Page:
During the first phase, which ran from January to May of this year, we mapped 37 case studies from Central & Eastern Europe, China, Latin America, South Asia, Southeast Asia and anglophone Sub-Saharan Africa. Between now and September, we’ll be nearly doubling that number and expanding our focus to include projects from the Middle East & North Africa, the former Soviet Union and francophone Africa.
Researchers from the Technology for Transparency Network present at the 2010 Global Voices Summit in Santiago, Chile. Photo courtesy of FabsY_ on Flickr.
I am psyched to be co-heading the project along with the formidable and talented Renata Avila. We’re thrilled to be working with an amazing team of researchers and advisors, including our new editorial advisor Hzel Feigenblatt. Hazel is the Media Projects Director at Global Integrity and will be working with us to make sure we interview the most innovative and exciting projects in this space.
On the eve of Sudan’s 2010 presidential elections, I interviewed Fareed Zein, who heads the citizen election monitoring project Sudan Vote Monitor. On Wednesday I checked in with Zein to get his thoughts on the project now that the elections have ended.
On the eve of Sudan's 2010 presidential elections, I interviewed Fareed Zein, who heads the citizen election monitoring project Sudan Vote Monitor, for the Technology for Transparency Project. Zein was hopeful that the project would bring greater transparency to the country's first democratic elections in more than two decades. “There was basically no idea what was going on on the ground” during previous political events, Zein said at the time. “What we're hoping to do is shine a light and give people access to events that are occurring at remote election centers.” On Wednesday I checked in with Zein to get his thoughts on the project now that the elections have ended.
If you listen to the podcast, you’ll hear faint sounds of Nairobi in the background: horns honking, people walking around. As Philip chatted candidly with me about the successes and struggles of encouraging greater transparency in Kenya’s national budget, I imagined him in his office, the door propped open, curtains blowing in the breeze.
Can you tell that living in New York has made me a bit desperate for sunshine and perhaps a return trip to Kampala?
Anyway, the noise makes for an interview that sounds less than studio-produced, but it also makes me happy. The sounds of life in east Africa, Philip’s laughter and his enthusiasm for his work all combined to create an awesome interview experience, and I highly recommend that you read the full case study and listen to the podcast.
On Friday I spoke with Fareed Zein, who heads the Ushahidi-based project Sudan Vote Monitor. The project lets citizens report problems with access, illegal campaigning, voter harassment and other aspects of the election.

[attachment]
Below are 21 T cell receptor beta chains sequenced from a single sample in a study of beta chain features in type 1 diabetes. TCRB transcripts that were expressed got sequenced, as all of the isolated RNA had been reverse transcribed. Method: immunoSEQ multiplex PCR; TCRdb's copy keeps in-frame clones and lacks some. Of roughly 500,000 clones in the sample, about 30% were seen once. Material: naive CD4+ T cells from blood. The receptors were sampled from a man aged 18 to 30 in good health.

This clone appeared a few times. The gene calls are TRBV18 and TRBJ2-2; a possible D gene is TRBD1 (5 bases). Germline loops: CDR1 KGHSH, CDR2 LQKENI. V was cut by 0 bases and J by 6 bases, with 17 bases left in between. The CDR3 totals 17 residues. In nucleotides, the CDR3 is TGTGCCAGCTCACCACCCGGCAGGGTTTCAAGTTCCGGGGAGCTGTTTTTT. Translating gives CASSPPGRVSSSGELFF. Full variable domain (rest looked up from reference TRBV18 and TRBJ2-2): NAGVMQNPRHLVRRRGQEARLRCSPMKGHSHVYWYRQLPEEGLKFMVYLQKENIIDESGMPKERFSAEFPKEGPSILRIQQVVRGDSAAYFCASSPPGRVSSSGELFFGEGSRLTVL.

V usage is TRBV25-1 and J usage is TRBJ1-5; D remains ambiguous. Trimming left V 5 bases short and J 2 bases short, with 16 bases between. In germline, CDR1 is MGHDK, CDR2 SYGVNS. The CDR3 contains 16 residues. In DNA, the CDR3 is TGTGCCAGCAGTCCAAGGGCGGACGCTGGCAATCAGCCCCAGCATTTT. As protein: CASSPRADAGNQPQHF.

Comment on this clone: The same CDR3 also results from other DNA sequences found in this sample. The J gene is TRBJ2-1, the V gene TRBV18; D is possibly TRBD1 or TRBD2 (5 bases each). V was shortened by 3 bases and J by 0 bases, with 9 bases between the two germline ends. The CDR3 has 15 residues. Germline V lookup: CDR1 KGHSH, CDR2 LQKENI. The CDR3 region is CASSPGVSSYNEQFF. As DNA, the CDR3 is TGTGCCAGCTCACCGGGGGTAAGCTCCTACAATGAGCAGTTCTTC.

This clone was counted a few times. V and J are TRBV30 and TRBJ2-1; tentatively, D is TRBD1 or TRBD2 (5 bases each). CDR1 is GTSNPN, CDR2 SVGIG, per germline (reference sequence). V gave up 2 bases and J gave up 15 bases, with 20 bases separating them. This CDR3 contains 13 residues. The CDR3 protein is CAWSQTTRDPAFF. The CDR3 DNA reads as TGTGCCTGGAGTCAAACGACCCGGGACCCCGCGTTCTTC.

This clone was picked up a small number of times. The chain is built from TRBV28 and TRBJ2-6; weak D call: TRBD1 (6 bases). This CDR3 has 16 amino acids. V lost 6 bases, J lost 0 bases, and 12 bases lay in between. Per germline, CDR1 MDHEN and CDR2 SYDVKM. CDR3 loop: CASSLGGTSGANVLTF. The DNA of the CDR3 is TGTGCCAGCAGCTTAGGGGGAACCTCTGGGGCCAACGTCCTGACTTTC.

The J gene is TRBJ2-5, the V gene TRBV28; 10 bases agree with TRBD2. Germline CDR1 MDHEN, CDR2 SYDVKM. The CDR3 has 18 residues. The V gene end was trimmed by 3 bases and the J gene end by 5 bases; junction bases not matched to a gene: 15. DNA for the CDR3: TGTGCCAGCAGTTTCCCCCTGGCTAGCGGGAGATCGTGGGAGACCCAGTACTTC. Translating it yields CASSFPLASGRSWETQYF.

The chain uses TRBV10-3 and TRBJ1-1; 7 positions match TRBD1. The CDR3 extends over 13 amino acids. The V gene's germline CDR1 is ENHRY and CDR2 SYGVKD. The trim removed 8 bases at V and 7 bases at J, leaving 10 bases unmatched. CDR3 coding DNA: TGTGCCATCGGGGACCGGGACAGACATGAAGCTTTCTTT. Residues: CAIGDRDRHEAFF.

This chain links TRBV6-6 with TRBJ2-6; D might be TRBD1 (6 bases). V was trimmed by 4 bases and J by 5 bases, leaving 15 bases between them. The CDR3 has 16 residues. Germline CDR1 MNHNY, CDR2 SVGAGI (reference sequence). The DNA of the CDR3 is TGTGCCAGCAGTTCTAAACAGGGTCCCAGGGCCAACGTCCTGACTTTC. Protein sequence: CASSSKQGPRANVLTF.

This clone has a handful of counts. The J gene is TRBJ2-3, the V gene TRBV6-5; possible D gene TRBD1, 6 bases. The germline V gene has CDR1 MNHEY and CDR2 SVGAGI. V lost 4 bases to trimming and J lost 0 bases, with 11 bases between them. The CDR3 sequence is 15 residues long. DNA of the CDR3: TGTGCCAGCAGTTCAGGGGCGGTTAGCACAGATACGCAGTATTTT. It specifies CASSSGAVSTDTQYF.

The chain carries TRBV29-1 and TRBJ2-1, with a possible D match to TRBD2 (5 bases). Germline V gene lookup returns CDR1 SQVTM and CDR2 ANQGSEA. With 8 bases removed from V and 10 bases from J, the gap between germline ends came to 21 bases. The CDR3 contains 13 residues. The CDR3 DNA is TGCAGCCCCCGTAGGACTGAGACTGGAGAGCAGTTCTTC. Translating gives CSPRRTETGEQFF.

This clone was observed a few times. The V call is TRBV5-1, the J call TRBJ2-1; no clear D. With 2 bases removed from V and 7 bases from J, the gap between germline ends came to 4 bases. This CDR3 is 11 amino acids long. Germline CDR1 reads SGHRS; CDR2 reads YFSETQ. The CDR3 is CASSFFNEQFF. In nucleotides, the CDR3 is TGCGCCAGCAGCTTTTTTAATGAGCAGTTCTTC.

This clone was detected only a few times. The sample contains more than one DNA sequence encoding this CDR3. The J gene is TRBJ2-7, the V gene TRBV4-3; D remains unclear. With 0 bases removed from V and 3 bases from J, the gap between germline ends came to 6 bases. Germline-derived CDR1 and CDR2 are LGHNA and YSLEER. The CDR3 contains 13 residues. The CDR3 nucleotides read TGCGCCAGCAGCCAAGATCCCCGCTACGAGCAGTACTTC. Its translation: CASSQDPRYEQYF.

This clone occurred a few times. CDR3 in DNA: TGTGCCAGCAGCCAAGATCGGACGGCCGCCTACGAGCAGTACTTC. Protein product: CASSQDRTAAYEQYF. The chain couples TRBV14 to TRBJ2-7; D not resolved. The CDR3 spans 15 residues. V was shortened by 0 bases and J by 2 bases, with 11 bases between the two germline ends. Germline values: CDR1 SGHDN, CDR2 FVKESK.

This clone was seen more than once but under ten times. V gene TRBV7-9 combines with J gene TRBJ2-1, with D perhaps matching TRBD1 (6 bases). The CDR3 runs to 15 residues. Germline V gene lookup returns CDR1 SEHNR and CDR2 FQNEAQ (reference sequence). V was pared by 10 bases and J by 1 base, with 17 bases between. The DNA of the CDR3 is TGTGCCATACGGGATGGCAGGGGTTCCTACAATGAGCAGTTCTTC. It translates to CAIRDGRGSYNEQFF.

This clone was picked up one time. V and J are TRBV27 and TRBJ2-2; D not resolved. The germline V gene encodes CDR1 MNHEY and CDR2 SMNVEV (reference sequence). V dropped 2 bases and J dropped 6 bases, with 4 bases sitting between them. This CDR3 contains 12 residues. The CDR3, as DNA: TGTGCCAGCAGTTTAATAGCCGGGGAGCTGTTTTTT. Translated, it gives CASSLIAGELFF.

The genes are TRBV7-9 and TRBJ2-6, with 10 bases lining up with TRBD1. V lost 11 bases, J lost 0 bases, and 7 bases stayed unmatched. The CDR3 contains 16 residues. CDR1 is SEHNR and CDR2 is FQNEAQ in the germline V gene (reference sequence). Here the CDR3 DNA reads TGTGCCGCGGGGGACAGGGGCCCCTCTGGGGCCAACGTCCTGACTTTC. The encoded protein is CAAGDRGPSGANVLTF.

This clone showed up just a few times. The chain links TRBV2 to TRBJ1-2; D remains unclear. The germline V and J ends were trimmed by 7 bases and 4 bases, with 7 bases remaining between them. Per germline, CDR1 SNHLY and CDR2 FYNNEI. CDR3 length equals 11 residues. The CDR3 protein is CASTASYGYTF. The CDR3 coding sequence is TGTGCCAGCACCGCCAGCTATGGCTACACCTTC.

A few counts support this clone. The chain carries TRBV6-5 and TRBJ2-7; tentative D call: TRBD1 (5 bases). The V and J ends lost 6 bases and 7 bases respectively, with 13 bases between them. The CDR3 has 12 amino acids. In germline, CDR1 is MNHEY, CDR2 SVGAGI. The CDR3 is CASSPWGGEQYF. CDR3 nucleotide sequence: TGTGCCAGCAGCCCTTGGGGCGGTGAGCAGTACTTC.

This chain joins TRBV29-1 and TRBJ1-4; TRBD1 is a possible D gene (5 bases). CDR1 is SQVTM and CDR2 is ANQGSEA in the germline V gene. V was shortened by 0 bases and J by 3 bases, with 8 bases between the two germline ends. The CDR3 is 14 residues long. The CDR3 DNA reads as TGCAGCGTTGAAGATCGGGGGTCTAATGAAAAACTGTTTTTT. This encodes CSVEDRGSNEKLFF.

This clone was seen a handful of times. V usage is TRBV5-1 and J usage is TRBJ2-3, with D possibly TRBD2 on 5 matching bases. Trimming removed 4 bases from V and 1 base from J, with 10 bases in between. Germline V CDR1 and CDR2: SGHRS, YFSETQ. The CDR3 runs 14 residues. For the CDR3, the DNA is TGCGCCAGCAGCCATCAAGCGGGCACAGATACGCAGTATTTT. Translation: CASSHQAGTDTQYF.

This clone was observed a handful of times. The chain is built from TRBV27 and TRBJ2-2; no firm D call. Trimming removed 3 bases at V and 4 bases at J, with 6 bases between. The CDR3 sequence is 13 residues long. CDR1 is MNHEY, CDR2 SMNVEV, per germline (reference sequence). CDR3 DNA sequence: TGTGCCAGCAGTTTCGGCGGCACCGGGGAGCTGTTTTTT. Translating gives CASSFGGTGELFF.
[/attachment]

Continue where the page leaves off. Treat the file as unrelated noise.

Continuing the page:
Sudan’s first multiparty elections in over two decades began yesterday (New York Times, Al Jazeera) despite the fact that the majority of opposition parties are boycotting the entire process.
The election — already marred by a lack of actual ballots, long waits at polling places and mix-ups in the symbols printed on the ballots (many voters are illiterate, and symbols are used to represent different parties and candidates) — is widely seen as a prelude to the upcoming referendum on the independence of Southern Sudan.
On Friday I spoke with Fareed Zein, who heads the Ushahidi-based project Sudan Vote Monitor. The project lets citizens report problems with access, illegal campaigning, voter harassment and other aspects of the election. So far the site has received over 100 reports in both English and Arabic (volunteers at Meedan are helping with translation). Zein, who was busy working to get an SMS short code set up and doing some last-minute testing, spoke a little bit about his hopes for the impact of Sudan Vote Monitor:
I would say even if the election doesn’t take place we’ve already made history, and that’s not to say that that’s where we’ll stop, but this is a groundbreaking undertaking. We’ve already done a big service to just introduce the concept, introduce the possibility.
Other groups have specific activist motivations. They have a different tack. Ours is just getting access to information because the Sudanese people as well as the rest of the world have not had that in previous events. Others will take that to the next level and try to apply pressure for change.
As part of the Global Voices Technology for Transparency Network, my fellow researchers and I will be blogging about ICT all over the world. My first post, on a failed ICT for governance project in Sudan and the implications for tech efforts during the upcoming elections, went up today.
As part of the Global Voices Technology for Transparency Network, my fellow researchers and I will be blogging about ICT all over the world. My first post, on a failed ICT for governance project in Sudan and the implications for tech efforts during the upcoming elections, went up today:
In a December 2009 Global Voices article titled “ICT4D: Past mistakes, future wisdom,” Aparna Ray points out that many technology for development projects have “started with a bang and later died with a whimper.” According to a recent article in the Financial Times, such is the fate of a multimillion dollar World Bank plan to supply Juba, the capital of Southern Sudan, with computers and Internet access.
We’re hoping to get a discussion going over at Global Voices that not only highlights the tremendous power of the Internet and other digital tools, but also explores the challenges and difficulties of using these tools for political development and civic engagement. I welcome your comments here and on the original post.